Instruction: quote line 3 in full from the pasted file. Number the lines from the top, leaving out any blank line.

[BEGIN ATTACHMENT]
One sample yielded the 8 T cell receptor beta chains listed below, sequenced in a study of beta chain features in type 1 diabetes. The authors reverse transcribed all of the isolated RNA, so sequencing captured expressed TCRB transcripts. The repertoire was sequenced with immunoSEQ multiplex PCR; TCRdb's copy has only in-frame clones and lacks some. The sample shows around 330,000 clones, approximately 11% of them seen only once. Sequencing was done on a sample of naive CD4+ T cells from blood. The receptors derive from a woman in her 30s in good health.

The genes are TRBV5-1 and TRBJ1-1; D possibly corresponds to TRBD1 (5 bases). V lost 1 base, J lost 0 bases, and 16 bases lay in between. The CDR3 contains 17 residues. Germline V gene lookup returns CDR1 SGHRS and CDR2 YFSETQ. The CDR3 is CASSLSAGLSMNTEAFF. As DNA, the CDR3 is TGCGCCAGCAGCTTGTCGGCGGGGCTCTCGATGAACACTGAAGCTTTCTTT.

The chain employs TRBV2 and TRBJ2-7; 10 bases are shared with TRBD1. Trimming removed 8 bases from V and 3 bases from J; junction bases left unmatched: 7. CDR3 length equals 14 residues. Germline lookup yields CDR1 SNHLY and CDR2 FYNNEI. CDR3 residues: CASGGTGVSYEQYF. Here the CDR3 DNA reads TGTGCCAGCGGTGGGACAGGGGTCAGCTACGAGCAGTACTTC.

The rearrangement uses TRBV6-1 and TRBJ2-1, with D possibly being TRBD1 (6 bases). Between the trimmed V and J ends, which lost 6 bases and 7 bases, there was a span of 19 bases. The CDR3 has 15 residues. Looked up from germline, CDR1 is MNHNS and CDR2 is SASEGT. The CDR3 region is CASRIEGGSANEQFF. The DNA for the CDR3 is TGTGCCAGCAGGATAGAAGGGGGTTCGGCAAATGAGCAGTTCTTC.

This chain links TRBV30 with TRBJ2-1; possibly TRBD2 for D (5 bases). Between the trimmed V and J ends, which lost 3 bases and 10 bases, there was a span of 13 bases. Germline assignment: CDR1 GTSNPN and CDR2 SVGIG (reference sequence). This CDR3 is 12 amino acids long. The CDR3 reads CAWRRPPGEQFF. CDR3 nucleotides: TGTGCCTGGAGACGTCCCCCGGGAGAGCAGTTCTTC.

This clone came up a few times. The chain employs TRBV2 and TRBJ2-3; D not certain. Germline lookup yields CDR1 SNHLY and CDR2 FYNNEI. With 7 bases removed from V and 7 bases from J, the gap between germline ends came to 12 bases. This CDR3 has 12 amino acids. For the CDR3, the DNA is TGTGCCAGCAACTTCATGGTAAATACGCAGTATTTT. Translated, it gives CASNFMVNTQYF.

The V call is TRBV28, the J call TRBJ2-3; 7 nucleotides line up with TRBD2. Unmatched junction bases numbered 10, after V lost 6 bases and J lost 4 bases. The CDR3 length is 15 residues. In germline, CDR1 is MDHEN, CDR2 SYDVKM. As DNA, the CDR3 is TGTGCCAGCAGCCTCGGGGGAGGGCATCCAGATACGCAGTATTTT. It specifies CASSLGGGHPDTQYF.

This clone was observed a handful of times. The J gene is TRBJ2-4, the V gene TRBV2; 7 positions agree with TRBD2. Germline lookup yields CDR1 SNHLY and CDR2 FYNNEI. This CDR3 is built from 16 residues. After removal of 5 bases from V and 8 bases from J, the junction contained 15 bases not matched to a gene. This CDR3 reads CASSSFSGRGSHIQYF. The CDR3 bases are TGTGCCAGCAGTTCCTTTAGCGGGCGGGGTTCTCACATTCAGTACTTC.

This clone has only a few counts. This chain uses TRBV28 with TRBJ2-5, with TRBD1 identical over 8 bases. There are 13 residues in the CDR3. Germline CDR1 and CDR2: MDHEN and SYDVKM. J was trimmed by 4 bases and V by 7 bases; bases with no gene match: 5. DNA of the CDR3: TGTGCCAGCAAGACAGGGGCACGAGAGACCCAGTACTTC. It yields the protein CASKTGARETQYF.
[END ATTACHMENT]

The chain employs TRBV2 and TRBJ2-7; 10 bases are shared with TRBD1. Trimming removed 8 bases from V and 3 bases from J; junction bases left unmatched: 7. CDR3 length equals 14 residues. Germline lookup yields CDR1 SNHLY and CDR2 FYNNEI. CDR3 residues: CASGGTGVSYEQYF. Here the CDR3 DNA reads TGTGCCAGCGGTGGGACAGGGGTCAGCTACGAGCAGTACTTC.